Last Thursday, Governor Arnold Schwarzenegger hosted a pension reform roundtable to discuss California’s pension situation. At the roundtable, the governor reiterated his position that he will not sign a budget unless it includes pension reform.

So what exactly does the governor want included in pension reform? The governor outlined four elements of pension reform that he claims must be done legislatively, separate and apart from any memorandums of understanding.

They include:

  1. Rolling back the expansion of pension benefits adopted in 1999 as Senate Bill 400.
  2. Requiring a permanent five percentage-point increase in employee pre-tax contribution toward retirement benefits.
  3. Calculating the retirement rate based on the highest three years of wages during employment instead of the highest single year.
  4. Requiring full disclosure by state pension funds and honest funding of pension promises.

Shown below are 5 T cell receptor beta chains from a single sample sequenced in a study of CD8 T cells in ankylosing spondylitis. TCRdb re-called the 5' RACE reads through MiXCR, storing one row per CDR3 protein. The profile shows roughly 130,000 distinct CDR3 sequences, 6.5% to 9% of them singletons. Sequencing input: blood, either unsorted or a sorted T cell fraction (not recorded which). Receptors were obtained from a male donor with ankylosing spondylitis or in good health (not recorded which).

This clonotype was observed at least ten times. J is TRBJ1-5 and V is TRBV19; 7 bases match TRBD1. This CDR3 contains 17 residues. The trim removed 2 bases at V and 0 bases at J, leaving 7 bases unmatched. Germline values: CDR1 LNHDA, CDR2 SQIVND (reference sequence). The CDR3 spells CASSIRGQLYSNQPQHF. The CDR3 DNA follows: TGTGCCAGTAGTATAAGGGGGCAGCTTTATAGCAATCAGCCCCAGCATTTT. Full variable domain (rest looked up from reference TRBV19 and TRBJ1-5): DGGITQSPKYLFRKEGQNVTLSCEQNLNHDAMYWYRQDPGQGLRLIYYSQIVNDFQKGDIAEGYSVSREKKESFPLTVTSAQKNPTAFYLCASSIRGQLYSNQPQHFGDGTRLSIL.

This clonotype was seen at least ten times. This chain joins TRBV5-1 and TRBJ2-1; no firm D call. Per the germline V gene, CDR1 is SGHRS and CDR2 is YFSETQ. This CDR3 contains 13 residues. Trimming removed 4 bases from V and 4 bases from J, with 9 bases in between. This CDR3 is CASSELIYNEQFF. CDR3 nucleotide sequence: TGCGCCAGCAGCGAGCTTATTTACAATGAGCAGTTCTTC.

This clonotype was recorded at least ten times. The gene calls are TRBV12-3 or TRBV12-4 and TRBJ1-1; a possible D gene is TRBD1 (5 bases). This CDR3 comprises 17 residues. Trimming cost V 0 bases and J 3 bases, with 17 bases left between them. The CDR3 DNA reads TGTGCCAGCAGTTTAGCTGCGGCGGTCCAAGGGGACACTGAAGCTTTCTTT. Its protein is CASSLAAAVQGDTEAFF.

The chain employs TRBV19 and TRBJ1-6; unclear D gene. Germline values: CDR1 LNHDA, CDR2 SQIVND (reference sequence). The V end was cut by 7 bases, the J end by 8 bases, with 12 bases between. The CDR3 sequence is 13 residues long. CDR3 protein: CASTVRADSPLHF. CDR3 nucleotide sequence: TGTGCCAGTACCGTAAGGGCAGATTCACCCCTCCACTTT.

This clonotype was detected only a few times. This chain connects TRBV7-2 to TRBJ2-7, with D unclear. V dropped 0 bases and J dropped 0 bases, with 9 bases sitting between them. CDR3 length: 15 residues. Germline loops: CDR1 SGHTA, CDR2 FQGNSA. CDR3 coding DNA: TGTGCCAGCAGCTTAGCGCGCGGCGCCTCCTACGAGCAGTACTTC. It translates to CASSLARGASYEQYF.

The governor’s administration recently negotiated contract agreements with six state employee unions that include elements of pension reform and if ratified, would save the state nearly $1.4 billion in Fiscal Year 2010-11. The governor’s office has said that it will continue to negotiate in good faith with all state employee unions on all aspects of pension reform.

The full one-hour roundtable discussion can be viewed here.

In other budget news, State Controller John Chiang released June 2010 cash figures, which showed that total General Fund revenues in June were $54.6 million lower than expected in the 2010-11 May Revision estimates. However, total General Fund revenues through June were above the year-to-date estimate by $538 million.

The summary analysis can be viewed here and the financial statement can be viewed here.